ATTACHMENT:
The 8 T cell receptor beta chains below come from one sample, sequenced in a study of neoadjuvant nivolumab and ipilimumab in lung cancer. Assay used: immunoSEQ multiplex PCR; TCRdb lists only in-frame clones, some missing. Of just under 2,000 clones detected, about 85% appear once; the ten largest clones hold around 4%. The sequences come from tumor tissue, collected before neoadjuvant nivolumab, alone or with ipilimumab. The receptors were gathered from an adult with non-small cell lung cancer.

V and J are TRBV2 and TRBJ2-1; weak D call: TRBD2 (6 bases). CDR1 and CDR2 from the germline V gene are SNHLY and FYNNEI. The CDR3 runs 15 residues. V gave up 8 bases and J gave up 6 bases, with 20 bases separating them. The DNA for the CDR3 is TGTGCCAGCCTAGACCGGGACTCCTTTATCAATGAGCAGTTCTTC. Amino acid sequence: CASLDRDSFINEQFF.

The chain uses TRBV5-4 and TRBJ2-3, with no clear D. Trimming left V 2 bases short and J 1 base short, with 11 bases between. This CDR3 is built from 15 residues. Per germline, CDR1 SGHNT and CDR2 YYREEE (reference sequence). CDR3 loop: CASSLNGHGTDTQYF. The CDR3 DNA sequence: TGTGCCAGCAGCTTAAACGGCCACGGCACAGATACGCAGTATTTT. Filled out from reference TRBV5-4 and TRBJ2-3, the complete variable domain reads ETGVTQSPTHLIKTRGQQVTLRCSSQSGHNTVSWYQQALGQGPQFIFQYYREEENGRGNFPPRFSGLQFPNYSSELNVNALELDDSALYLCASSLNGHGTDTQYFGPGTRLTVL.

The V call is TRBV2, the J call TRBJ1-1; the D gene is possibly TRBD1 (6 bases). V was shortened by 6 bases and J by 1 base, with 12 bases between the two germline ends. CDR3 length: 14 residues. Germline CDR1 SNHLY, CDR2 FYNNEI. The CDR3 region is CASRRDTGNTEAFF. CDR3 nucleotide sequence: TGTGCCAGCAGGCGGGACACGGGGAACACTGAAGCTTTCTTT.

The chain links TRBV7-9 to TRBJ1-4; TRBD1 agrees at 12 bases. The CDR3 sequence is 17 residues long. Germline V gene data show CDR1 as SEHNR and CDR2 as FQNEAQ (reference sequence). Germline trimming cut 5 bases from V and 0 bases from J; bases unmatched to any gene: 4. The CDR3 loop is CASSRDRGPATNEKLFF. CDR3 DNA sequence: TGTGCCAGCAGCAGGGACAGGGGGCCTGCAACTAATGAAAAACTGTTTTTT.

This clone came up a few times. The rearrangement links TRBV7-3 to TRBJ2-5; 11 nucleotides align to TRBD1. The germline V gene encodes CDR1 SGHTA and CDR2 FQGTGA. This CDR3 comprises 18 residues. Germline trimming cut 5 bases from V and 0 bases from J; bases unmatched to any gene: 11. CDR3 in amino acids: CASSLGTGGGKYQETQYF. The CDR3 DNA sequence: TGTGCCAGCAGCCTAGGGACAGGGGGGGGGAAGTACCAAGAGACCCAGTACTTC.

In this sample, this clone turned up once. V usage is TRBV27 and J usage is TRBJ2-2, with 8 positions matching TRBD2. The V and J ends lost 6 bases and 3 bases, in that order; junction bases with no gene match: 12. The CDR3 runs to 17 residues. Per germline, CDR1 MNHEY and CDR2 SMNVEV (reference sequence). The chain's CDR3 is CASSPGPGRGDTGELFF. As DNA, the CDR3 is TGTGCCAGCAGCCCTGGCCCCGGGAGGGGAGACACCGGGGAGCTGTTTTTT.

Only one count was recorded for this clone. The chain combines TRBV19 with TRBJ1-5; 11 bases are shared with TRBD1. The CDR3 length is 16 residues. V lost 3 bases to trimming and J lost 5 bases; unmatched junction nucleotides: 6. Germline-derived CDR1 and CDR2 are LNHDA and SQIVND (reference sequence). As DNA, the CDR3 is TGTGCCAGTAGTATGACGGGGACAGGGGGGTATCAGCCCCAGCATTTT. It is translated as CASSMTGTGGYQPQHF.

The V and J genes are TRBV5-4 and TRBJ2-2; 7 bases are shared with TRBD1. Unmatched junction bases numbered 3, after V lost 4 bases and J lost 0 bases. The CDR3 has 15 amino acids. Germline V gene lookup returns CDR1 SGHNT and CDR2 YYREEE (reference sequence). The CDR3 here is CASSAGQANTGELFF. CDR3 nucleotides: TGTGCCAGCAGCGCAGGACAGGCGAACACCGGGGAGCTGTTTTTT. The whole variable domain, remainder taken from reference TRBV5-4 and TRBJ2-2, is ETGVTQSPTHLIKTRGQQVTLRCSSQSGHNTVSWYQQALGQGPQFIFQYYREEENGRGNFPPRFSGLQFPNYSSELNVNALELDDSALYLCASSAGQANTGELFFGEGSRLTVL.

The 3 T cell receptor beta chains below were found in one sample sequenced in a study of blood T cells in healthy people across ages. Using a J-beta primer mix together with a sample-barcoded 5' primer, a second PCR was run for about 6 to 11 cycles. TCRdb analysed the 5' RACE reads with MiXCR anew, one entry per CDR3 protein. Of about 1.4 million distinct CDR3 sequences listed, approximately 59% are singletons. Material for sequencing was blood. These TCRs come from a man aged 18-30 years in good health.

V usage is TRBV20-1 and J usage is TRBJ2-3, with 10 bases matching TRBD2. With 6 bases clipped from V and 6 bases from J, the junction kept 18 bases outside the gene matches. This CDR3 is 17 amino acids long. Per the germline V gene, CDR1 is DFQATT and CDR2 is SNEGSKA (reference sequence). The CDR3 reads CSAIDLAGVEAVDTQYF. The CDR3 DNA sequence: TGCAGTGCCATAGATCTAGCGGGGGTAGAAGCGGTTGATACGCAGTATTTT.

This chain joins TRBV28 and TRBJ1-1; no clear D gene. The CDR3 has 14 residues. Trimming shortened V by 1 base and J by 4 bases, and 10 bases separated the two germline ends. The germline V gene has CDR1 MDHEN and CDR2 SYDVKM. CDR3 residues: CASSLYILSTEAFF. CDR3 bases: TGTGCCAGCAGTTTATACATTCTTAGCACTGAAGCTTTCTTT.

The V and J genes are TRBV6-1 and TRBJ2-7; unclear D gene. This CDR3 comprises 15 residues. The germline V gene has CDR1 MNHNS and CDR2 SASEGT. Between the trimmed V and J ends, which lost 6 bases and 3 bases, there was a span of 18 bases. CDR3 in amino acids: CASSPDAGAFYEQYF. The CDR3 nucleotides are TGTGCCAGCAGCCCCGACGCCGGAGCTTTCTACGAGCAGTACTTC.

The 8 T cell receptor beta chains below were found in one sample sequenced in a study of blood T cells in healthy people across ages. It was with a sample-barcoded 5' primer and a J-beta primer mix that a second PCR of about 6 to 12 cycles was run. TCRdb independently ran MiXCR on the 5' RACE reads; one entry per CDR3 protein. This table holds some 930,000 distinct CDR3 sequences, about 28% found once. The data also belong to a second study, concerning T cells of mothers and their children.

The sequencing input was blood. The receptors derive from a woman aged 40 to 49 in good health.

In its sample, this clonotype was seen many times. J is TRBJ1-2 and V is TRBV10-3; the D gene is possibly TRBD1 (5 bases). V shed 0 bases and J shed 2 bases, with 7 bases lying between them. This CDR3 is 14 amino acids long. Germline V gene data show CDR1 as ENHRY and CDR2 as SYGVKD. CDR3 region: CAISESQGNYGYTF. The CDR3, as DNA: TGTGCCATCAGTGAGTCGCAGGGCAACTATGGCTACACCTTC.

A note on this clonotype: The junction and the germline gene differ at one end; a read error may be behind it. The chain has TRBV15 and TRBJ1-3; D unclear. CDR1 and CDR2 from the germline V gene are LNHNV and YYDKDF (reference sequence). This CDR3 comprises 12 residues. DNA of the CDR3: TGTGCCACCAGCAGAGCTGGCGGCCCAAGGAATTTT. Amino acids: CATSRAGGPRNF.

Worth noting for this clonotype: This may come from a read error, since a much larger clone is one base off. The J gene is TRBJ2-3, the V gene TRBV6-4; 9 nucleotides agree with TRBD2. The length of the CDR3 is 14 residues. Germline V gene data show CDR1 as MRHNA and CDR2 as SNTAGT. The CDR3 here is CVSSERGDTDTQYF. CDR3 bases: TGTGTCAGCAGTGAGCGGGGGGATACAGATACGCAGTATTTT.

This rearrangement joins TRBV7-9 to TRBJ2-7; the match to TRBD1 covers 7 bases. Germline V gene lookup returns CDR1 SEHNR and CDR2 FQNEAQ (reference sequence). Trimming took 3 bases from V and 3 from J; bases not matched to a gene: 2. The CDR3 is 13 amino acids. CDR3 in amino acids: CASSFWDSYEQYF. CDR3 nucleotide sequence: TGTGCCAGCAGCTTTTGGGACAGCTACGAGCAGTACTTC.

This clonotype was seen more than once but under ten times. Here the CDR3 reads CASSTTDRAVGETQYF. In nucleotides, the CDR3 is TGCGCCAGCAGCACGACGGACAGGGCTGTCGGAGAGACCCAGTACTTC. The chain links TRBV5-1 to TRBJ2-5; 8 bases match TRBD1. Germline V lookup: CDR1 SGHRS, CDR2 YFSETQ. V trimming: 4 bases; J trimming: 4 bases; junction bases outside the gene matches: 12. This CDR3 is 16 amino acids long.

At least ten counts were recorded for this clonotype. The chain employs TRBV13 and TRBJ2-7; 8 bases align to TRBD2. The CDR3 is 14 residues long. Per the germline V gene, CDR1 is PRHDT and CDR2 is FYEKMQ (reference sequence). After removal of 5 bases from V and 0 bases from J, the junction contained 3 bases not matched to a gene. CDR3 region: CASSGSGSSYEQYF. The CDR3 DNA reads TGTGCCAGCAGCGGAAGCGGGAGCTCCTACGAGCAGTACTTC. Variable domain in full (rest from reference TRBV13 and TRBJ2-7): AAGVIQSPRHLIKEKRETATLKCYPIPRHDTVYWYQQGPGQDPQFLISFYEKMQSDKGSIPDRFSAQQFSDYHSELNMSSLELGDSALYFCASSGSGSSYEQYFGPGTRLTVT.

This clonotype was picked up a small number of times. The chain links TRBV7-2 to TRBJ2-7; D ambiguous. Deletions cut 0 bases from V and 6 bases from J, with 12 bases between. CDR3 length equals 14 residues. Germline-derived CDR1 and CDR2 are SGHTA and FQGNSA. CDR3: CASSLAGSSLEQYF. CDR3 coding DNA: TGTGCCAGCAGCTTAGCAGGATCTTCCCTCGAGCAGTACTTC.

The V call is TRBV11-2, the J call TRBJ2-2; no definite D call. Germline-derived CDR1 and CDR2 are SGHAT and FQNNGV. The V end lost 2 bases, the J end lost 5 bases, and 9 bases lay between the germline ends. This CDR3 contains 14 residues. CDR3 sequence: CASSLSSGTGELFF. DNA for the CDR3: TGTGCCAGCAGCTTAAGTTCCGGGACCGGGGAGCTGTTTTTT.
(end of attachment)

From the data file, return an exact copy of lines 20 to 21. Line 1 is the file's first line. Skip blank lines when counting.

This clonotype was seen more than once but under ten times. Here the CDR3 reads CASSTTDRAVGETQYF. In nucleotides, the CDR3 is TGCGCCAGCAGCACGACGGACAGGGCTGTCGGAGAGACCCAGTACTTC. The chain links TRBV5-1 to TRBJ2-5; 8 bases match TRBD1. Germline V lookup: CDR1 SGHRS, CDR2 YFSETQ. V trimming: 4 bases; J trimming: 4 bases; junction bases outside the gene matches: 12. This CDR3 is 16 amino acids long.

At least ten counts were recorded for this clonotype. The chain employs TRBV13 and TRBJ2-7; 8 bases align to TRBD2. The CDR3 is 14 residues long. Per the germline V gene, CDR1 is PRHDT and CDR2 is FYEKMQ (reference sequence). After removal of 5 bases from V and 0 bases from J, the junction contained 3 bases not matched to a gene. CDR3 region: CASSGSGSSYEQYF. The CDR3 DNA reads TGTGCCAGCAGCGGAAGCGGGAGCTCCTACGAGCAGTACTTC. Variable domain in full (rest from reference TRBV13 and TRBJ2-7): AAGVIQSPRHLIKEKRETATLKCYPIPRHDTVYWYQQGPGQDPQFLISFYEKMQSDKGSIPDRFSAQQFSDYHSELNMSSLELGDSALYFCASSGSGSSYEQYFGPGTRLTVT.